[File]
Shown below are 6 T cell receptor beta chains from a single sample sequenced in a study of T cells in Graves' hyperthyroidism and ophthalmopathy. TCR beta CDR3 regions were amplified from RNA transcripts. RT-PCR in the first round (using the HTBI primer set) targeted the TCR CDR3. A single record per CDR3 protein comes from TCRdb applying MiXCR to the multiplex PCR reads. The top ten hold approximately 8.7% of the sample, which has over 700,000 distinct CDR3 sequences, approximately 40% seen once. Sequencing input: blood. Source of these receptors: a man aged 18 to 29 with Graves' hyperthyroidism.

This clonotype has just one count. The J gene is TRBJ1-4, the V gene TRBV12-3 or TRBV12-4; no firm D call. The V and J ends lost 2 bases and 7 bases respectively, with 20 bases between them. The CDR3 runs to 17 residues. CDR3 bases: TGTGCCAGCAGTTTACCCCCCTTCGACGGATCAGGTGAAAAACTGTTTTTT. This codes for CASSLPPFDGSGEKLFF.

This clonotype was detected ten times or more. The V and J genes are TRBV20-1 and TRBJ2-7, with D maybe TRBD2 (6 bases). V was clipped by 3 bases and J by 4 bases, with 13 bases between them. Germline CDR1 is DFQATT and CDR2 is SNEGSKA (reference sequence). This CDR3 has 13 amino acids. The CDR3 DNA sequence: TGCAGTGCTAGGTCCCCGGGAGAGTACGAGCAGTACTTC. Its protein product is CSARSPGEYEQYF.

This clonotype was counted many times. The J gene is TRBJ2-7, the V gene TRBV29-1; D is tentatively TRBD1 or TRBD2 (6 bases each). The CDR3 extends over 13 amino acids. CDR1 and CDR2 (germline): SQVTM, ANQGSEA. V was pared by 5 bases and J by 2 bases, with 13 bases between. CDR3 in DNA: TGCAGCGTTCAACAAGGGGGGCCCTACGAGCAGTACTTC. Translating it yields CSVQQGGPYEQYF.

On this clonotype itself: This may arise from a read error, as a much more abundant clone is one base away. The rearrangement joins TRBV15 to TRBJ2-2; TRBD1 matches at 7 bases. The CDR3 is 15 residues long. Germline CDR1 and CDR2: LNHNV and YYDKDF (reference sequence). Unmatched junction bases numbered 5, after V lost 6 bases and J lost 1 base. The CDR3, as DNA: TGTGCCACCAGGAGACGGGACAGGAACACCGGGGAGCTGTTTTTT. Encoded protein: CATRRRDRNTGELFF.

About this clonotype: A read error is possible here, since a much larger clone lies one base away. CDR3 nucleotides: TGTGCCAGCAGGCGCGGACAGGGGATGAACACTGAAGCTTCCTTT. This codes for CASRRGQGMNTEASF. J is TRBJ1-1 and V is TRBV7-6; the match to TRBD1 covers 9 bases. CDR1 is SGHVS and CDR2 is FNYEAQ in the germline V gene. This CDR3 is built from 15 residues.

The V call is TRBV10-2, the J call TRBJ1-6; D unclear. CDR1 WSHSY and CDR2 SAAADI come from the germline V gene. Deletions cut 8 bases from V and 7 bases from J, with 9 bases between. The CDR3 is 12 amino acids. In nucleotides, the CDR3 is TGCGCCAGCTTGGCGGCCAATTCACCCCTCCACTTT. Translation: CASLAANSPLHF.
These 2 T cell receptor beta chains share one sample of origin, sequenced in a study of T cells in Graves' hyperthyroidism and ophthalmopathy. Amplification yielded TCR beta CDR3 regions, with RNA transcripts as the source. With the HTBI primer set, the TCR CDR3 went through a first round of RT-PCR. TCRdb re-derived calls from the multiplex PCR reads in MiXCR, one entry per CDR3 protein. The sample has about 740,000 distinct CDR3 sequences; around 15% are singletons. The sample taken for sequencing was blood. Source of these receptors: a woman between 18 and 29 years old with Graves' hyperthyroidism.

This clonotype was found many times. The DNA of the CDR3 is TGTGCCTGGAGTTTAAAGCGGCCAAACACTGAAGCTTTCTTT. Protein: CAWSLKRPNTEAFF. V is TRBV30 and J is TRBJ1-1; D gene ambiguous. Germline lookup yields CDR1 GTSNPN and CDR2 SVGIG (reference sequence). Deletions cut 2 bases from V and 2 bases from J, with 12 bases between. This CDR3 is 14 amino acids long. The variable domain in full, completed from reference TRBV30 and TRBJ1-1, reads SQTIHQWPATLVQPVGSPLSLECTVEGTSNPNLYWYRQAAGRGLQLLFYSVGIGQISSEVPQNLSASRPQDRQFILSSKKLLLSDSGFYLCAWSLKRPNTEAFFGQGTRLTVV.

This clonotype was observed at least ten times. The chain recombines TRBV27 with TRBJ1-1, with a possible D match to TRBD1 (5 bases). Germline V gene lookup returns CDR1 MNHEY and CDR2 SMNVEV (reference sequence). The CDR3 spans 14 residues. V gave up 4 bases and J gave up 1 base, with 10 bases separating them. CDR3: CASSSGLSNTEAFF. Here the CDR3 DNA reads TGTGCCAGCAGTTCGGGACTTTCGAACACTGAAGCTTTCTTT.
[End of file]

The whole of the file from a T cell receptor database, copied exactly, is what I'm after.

Shown below are 6 T cell receptor beta chains from a single sample sequenced in a study of T cells in Graves' hyperthyroidism and ophthalmopathy. TCR beta CDR3 regions were amplified from RNA transcripts. RT-PCR in the first round (using the HTBI primer set) targeted the TCR CDR3. A single record per CDR3 protein comes from TCRdb applying MiXCR to the multiplex PCR reads. The top ten hold approximately 8.7% of the sample, which has over 700,000 distinct CDR3 sequences, approximately 40% seen once. Sequencing input: blood. Source of these receptors: a man aged 18 to 29 with Graves' hyperthyroidism.

This clonotype has just one count. The J gene is TRBJ1-4, the V gene TRBV12-3 or TRBV12-4; no firm D call. The V and J ends lost 2 bases and 7 bases respectively, with 20 bases between them. The CDR3 runs to 17 residues. CDR3 bases: TGTGCCAGCAGTTTACCCCCCTTCGACGGATCAGGTGAAAAACTGTTTTTT. This codes for CASSLPPFDGSGEKLFF.

This clonotype was detected ten times or more. The V and J genes are TRBV20-1 and TRBJ2-7, with D maybe TRBD2 (6 bases). V was clipped by 3 bases and J by 4 bases, with 13 bases between them. Germline CDR1 is DFQATT and CDR2 is SNEGSKA (reference sequence). This CDR3 has 13 amino acids. The CDR3 DNA sequence: TGCAGTGCTAGGTCCCCGGGAGAGTACGAGCAGTACTTC. Its protein product is CSARSPGEYEQYF.

This clonotype was counted many times. The J gene is TRBJ2-7, the V gene TRBV29-1; D is tentatively TRBD1 or TRBD2 (6 bases each). The CDR3 extends over 13 amino acids. CDR1 and CDR2 (germline): SQVTM, ANQGSEA. V was pared by 5 bases and J by 2 bases, with 13 bases between. CDR3 in DNA: TGCAGCGTTCAACAAGGGGGGCCCTACGAGCAGTACTTC. Translating it yields CSVQQGGPYEQYF.

On this clonotype itself: This may arise from a read error, as a much more abundant clone is one base away. The rearrangement joins TRBV15 to TRBJ2-2; TRBD1 matches at 7 bases. The CDR3 is 15 residues long. Germline CDR1 and CDR2: LNHNV and YYDKDF (reference sequence). Unmatched junction bases numbered 5, after V lost 6 bases and J lost 1 base. The CDR3, as DNA: TGTGCCACCAGGAGACGGGACAGGAACACCGGGGAGCTGTTTTTT. Encoded protein: CATRRRDRNTGELFF.

About this clonotype: A read error is possible here, since a much larger clone lies one base away. CDR3 nucleotides: TGTGCCAGCAGGCGCGGACAGGGGATGAACACTGAAGCTTCCTTT. This codes for CASRRGQGMNTEASF. J is TRBJ1-1 and V is TRBV7-6; the match to TRBD1 covers 9 bases. CDR1 is SGHVS and CDR2 is FNYEAQ in the germline V gene. This CDR3 is built from 15 residues.

The V call is TRBV10-2, the J call TRBJ1-6; D unclear. CDR1 WSHSY and CDR2 SAAADI come from the germline V gene. Deletions cut 8 bases from V and 7 bases from J, with 9 bases between. The CDR3 is 12 amino acids. In nucleotides, the CDR3 is TGCGCCAGCTTGGCGGCCAATTCACCCCTCCACTTT. Translation: CASLAANSPLHF.
These 2 T cell receptor beta chains share one sample of origin, sequenced in a study of T cells in Graves' hyperthyroidism and ophthalmopathy. Amplification yielded TCR beta CDR3 regions, with RNA transcripts as the source. With the HTBI primer set, the TCR CDR3 went through a first round of RT-PCR. TCRdb re-derived calls from the multiplex PCR reads in MiXCR, one entry per CDR3 protein. The sample has about 740,000 distinct CDR3 sequences; around 15% are singletons. The sample taken for sequencing was blood. Source of these receptors: a woman between 18 and 29 years old with Graves' hyperthyroidism.

This clonotype was found many times. The DNA of the CDR3 is TGTGCCTGGAGTTTAAAGCGGCCAAACACTGAAGCTTTCTTT. Protein: CAWSLKRPNTEAFF. V is TRBV30 and J is TRBJ1-1; D gene ambiguous. Germline lookup yields CDR1 GTSNPN and CDR2 SVGIG (reference sequence). Deletions cut 2 bases from V and 2 bases from J, with 12 bases between. This CDR3 is 14 amino acids long. The variable domain in full, completed from reference TRBV30 and TRBJ1-1, reads SQTIHQWPATLVQPVGSPLSLECTVEGTSNPNLYWYRQAAGRGLQLLFYSVGIGQISSEVPQNLSASRPQDRQFILSSKKLLLSDSGFYLCAWSLKRPNTEAFFGQGTRLTVV.

This clonotype was observed at least ten times. The chain recombines TRBV27 with TRBJ1-1, with a possible D match to TRBD1 (5 bases). Germline V gene lookup returns CDR1 MNHEY and CDR2 SMNVEV (reference sequence). The CDR3 spans 14 residues. V gave up 4 bases and J gave up 1 base, with 10 bases separating them. CDR3: CASSSGLSNTEAFF. Here the CDR3 DNA reads TGTGCCAGCAGTTCGGGACTTTCGAACACTGAAGCTTTCTTT.